TRY answering these questions about whether your support is effective:
- Have you measured your team members’ satisfaction level at work, with their job or with you lately?
- Are you seeing an ever-increasing or consistent high-level of commitment from your most impactful team members?
- Over the last year, are your best team members experiencing lower or higher levels of stress? (There’s a tool to measure this. Click here.)
- Is the self-confidence of your high potential team members increasing or decreasing this year?
- What level of performance is your team operating at?
The care and support you provide to your family and friends is something different than what you, as a leader, need to exercise at work towards the team members you serve. Yes, the deeper feeling of empathy ties the two areas of your life together. What’s different at work, when you are demonstrating supportive behaviors, is that you are responsible for the performance of your team in a way that serves your organization and creates a profitable or specific outcome. For this reason, how you support valuable team members has to be different than what you might do for a friend or family member. You might also have to make some tough choices about who you support and how you support them.
Effectively being supportive, as a leader, is about demonstrating behaviors that lead to a work place where your best employees thrive and your organization reaches it’s goals and desired outcomes.
VIEW this: Watching this short slide show will assist you in understanding some of the core principles and methods of being a supportive leader.
DO these to learn how best to support your team:
- Observe your team members this week. In your next meeting, practice some moments of detachment and watch to see which team member isn’t speaking up. Find an appropriate time, after the meeting, when you can be alone with them, and ask them how they are doing in general. What did they think of the meeting? What were their thoughts about what was discussed?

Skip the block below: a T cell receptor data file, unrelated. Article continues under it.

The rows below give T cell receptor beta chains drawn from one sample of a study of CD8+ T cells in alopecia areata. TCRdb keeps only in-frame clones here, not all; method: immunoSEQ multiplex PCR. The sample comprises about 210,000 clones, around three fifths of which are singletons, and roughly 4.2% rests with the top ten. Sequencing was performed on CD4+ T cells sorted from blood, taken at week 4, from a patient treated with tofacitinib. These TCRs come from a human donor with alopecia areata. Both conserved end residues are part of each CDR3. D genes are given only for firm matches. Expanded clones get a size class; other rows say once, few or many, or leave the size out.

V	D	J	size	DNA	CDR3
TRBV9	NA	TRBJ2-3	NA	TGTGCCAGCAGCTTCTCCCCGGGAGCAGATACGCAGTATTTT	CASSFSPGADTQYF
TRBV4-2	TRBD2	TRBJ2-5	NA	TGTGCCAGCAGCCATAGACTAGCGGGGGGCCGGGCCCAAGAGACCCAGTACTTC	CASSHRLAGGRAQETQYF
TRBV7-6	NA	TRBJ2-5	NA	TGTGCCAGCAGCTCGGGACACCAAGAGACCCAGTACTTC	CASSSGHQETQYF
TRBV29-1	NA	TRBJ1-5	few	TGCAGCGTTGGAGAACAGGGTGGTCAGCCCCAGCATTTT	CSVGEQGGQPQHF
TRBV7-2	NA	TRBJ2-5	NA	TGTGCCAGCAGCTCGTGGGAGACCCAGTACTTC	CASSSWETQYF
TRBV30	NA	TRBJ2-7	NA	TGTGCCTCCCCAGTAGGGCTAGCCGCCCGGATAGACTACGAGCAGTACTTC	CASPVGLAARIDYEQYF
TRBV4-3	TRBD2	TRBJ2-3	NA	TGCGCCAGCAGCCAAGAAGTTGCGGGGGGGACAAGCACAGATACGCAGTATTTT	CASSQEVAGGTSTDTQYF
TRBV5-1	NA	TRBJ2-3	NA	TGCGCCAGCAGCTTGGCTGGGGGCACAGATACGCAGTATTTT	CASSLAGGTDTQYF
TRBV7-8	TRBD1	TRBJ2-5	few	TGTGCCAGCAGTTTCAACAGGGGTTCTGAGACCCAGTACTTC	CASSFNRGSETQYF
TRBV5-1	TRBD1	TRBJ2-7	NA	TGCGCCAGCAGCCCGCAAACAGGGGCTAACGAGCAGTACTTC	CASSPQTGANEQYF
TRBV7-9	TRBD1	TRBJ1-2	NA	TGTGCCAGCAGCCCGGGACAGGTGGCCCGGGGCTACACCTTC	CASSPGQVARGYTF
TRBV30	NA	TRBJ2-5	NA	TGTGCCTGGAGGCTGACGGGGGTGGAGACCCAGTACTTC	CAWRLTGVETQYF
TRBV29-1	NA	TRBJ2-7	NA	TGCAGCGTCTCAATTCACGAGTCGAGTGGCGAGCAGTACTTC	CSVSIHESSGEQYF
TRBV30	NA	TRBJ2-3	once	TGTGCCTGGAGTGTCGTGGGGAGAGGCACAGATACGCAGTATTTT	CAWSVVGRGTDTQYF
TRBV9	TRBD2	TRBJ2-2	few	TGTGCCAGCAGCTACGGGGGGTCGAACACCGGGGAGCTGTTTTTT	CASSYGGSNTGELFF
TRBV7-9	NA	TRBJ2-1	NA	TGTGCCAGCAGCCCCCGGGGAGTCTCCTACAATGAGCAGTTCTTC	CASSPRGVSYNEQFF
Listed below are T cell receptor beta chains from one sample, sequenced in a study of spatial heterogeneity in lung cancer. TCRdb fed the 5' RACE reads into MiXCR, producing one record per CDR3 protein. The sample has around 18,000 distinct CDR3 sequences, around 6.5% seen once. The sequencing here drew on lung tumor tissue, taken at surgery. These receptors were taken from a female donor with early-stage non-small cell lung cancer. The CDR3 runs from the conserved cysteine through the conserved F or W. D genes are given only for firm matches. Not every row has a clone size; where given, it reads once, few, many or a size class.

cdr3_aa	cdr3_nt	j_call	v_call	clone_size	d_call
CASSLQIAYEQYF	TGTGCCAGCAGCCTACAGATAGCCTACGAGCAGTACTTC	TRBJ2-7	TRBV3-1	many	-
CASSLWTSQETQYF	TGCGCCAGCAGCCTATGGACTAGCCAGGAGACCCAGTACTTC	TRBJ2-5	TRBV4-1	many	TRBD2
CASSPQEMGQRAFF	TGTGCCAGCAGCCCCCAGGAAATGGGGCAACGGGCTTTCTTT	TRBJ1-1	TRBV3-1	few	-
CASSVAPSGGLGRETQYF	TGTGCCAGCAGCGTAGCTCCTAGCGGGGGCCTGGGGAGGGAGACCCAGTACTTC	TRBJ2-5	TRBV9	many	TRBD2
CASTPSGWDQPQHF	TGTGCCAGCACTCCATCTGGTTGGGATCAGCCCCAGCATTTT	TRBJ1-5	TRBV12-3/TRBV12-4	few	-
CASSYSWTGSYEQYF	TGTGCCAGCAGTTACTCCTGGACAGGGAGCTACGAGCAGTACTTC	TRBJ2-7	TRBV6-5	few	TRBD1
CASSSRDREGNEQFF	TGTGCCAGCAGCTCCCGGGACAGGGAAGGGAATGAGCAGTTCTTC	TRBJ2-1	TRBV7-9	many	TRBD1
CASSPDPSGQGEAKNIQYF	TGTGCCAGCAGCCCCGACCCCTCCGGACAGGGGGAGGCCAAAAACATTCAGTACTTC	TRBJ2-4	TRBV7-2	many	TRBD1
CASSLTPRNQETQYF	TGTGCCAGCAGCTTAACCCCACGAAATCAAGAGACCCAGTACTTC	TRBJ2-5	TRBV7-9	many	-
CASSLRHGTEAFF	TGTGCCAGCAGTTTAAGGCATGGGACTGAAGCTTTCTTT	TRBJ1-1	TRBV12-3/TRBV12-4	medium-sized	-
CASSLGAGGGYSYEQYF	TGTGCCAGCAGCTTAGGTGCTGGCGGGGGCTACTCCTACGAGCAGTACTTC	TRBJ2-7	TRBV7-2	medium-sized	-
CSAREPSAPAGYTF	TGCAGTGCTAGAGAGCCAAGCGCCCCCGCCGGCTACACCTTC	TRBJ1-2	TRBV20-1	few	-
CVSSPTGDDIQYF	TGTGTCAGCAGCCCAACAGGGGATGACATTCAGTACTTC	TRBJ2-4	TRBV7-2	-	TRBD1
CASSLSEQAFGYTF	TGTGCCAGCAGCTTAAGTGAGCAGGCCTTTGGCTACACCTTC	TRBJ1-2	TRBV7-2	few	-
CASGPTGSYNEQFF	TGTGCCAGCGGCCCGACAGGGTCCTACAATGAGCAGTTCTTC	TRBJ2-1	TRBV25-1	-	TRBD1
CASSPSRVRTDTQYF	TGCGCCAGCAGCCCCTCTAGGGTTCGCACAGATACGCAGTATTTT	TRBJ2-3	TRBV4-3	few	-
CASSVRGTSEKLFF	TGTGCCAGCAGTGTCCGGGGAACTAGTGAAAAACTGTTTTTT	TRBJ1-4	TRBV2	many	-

- Ask each of your high potentials and best performers, individually, what you do that makes them feel supported by you. Many times, there are specific things you do that mean the most to them. You can save your energy for those behaviors rather than wasting any on the ones that aren’t making an impact on that person.
Sometimes things don’t work out as you had hoped they would with a team member. You pour your heart and soul into the relationship, follow the “manual” for leading them and BAM! they quit. You’re left feeling sad, sometimes angry, and many times frustrated that you have put so much time, energy and resources into someone who will take their new found confidence and ability to another company. That’s going to happen. Some of the superstars that now run organizations were discovered and cultivated by their biggest competitors.
It’s part of being a great leader. The more people you grow to be great, the more great people will want to work for you. The more you work on getting this right, the easier it will become to recruit talented team members to join you to reaching each person’s and your organization’s highest aspirations.
LAST WEEK: David Steidle, owner of Steidle Law Firm, Kathlynn Stone and I discussed the best way to get results at work that will get noticed on WFXR’s Good Day Virginia and Becky Freemal’s 10pm Newscast last Sunday night. My previous article can give you tips to help as well.